How to Get Prospective Clients to Remember You

18 July 2011
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Freelancers know that rejections are a given in the business. Perhaps your application came in too late and the client has already hired someone for the job. Maybe the company does not need your expertise right now but may require your help in the future.

The bottom line is this: Although every attempt ultimately leads to either a yes or a no, not all rejections are absolute.

You can convert a "No, not this time" to "Yes, we want you" by communicating well with the people and companies that you want to do business with. The following are some savvy lines to get prospective clients to remember you or your application: 

"Thank you."
Majority of the bidders simply move on to the next contest or project in line. Stand out from the rest with this simple gesture. Apart from building rapport, you paint a positive image of yourself: courteous, likeable and hire-able.

"Can you keep my resume on file?  I would love to work with you some day."  
Send a clear message to the client that you're really interested in working for him - if not today, then perhaps tomorrow. Some companies are so daft at picking up hints. Never leave success to guesswork.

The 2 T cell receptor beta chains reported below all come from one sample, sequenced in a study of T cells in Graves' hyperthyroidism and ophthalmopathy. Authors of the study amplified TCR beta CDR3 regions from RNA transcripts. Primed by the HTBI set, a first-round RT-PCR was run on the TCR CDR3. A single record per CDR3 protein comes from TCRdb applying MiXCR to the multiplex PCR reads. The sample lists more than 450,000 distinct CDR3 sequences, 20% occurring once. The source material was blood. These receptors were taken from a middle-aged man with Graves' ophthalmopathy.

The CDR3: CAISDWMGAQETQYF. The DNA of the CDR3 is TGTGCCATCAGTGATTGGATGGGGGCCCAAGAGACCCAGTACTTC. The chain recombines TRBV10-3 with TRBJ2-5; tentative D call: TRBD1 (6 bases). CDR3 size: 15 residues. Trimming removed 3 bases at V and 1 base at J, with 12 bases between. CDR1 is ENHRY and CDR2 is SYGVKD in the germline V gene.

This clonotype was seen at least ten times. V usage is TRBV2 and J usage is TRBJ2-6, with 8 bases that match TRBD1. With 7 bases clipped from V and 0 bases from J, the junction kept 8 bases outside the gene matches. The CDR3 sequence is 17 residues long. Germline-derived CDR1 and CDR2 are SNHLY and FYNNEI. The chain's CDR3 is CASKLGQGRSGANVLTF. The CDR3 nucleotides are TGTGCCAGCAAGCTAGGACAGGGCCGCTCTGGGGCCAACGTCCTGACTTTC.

"I understand that my rates do not fit your current budget, but should this change in the future, please let me know." 
Do not regard companies that cannot afford your rate as low ballers. In all fairness, some just do not know how much freelancers really charge.

"Feel free to browse my site for further information and drop me a line if you have more questions." 
Invites like these achieve at least two things. First, you avoid being pumped for too much information for free. Second, your client gets to view your online portfolio or your blog site which may just be the key to having the company develop an interest in your services.

"I previously expressed interest on one of your projects and would really like to work on this one."
By citing your previous application, you reinforce your enthusiasm, commitment and persistence to be a part of the company's success. Clients will most likely remember you for following up.

    The next time you get slapped with rejection, do not be discouraged. One of the greatest failures in life is the failure to try. Oftentimes, this decision stems more from the fear of failure itself rather than from the inconvenience of taking tests or bidding at freelancing sites. Go ahead. Take your chances.*
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